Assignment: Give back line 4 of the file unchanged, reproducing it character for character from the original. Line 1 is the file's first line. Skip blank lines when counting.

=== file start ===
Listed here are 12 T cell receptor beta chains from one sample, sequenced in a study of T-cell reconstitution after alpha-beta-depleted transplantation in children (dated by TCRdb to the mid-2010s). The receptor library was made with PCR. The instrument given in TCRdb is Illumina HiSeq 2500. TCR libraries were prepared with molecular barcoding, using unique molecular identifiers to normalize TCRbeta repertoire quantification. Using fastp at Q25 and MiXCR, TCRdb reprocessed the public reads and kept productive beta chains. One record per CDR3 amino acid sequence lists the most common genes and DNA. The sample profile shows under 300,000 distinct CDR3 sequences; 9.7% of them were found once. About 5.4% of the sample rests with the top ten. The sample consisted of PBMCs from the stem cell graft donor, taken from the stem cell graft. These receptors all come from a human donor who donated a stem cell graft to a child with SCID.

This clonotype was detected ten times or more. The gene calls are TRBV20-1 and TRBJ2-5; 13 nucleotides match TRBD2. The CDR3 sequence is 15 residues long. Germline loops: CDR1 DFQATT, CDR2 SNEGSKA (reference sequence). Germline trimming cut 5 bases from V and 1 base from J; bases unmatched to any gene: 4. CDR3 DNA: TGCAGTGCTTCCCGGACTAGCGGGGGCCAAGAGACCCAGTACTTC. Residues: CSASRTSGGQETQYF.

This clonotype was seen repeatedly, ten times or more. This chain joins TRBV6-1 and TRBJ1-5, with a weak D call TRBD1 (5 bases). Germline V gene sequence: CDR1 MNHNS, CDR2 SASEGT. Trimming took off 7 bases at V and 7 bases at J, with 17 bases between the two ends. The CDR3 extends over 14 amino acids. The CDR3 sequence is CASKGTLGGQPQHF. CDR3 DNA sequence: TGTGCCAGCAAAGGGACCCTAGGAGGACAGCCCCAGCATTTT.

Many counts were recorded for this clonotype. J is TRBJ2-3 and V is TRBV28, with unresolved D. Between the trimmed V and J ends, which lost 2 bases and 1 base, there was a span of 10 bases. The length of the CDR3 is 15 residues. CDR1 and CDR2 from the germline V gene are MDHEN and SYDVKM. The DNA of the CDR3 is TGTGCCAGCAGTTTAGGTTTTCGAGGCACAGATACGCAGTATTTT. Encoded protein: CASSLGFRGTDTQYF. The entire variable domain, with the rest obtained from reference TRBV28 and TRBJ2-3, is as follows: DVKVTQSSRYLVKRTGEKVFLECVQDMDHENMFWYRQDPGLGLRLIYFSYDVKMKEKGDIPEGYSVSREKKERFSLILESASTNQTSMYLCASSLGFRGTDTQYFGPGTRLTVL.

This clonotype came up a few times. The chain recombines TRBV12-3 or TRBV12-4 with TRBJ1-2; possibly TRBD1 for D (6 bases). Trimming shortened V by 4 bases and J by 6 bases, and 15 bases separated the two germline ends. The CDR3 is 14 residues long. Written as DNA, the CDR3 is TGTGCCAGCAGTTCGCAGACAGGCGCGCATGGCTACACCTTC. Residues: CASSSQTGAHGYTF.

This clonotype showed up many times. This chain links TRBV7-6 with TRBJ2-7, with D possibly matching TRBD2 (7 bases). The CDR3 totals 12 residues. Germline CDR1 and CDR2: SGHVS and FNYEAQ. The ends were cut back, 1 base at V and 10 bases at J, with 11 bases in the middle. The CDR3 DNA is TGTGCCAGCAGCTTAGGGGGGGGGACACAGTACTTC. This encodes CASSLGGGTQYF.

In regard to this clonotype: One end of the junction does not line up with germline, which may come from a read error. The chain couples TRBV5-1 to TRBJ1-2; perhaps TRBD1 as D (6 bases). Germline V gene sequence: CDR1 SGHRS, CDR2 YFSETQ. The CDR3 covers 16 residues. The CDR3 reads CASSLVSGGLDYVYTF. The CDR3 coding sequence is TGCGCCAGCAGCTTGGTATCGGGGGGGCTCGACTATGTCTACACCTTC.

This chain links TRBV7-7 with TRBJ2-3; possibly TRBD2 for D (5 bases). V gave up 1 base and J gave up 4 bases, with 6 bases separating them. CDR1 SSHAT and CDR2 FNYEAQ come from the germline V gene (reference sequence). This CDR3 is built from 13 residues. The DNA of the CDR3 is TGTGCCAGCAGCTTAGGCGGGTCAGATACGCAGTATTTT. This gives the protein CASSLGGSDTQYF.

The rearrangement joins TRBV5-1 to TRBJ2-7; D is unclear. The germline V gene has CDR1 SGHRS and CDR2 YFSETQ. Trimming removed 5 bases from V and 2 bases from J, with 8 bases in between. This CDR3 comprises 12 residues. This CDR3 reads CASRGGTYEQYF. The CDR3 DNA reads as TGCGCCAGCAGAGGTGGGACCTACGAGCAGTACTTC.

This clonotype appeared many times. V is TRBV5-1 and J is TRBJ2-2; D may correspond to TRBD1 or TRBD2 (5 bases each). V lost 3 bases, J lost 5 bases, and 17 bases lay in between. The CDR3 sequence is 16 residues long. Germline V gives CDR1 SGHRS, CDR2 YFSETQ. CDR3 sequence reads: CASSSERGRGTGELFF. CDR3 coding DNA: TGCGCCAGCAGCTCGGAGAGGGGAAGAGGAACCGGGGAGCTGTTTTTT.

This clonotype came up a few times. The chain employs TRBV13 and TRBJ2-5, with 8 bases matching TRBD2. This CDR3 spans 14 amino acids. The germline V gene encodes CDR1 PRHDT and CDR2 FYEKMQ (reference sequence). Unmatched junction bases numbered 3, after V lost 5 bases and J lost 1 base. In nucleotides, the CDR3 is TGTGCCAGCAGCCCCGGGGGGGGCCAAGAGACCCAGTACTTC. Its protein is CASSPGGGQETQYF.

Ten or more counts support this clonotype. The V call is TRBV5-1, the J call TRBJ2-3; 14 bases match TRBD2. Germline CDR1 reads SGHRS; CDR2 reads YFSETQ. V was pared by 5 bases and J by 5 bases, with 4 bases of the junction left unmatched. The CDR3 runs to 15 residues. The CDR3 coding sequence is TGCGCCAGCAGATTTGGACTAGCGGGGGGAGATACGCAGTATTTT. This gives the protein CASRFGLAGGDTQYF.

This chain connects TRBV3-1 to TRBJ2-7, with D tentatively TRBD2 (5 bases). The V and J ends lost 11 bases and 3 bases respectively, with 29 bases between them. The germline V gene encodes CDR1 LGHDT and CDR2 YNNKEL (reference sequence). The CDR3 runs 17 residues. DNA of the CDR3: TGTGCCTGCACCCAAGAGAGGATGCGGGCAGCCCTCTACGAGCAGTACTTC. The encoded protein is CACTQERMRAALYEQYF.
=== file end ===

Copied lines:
Many counts were recorded for this clonotype. J is TRBJ2-3 and V is TRBV28, with unresolved D. Between the trimmed V and J ends, which lost 2 bases and 1 base, there was a span of 10 bases. The length of the CDR3 is 15 residues. CDR1 and CDR2 from the germline V gene are MDHEN and SYDVKM. The DNA of the CDR3 is TGTGCCAGCAGTTTAGGTTTTCGAGGCACAGATACGCAGTATTTT. Encoded protein: CASSLGFRGTDTQYF. The entire variable domain, with the rest obtained from reference TRBV28 and TRBJ2-3, is as follows: DVKVTQSSRYLVKRTGEKVFLECVQDMDHENMFWYRQDPGLGLRLIYFSYDVKMKEKGDIPEGYSVSREKKERFSLILESASTNQTSMYLCASSLGFRGTDTQYFGPGTRLTVL.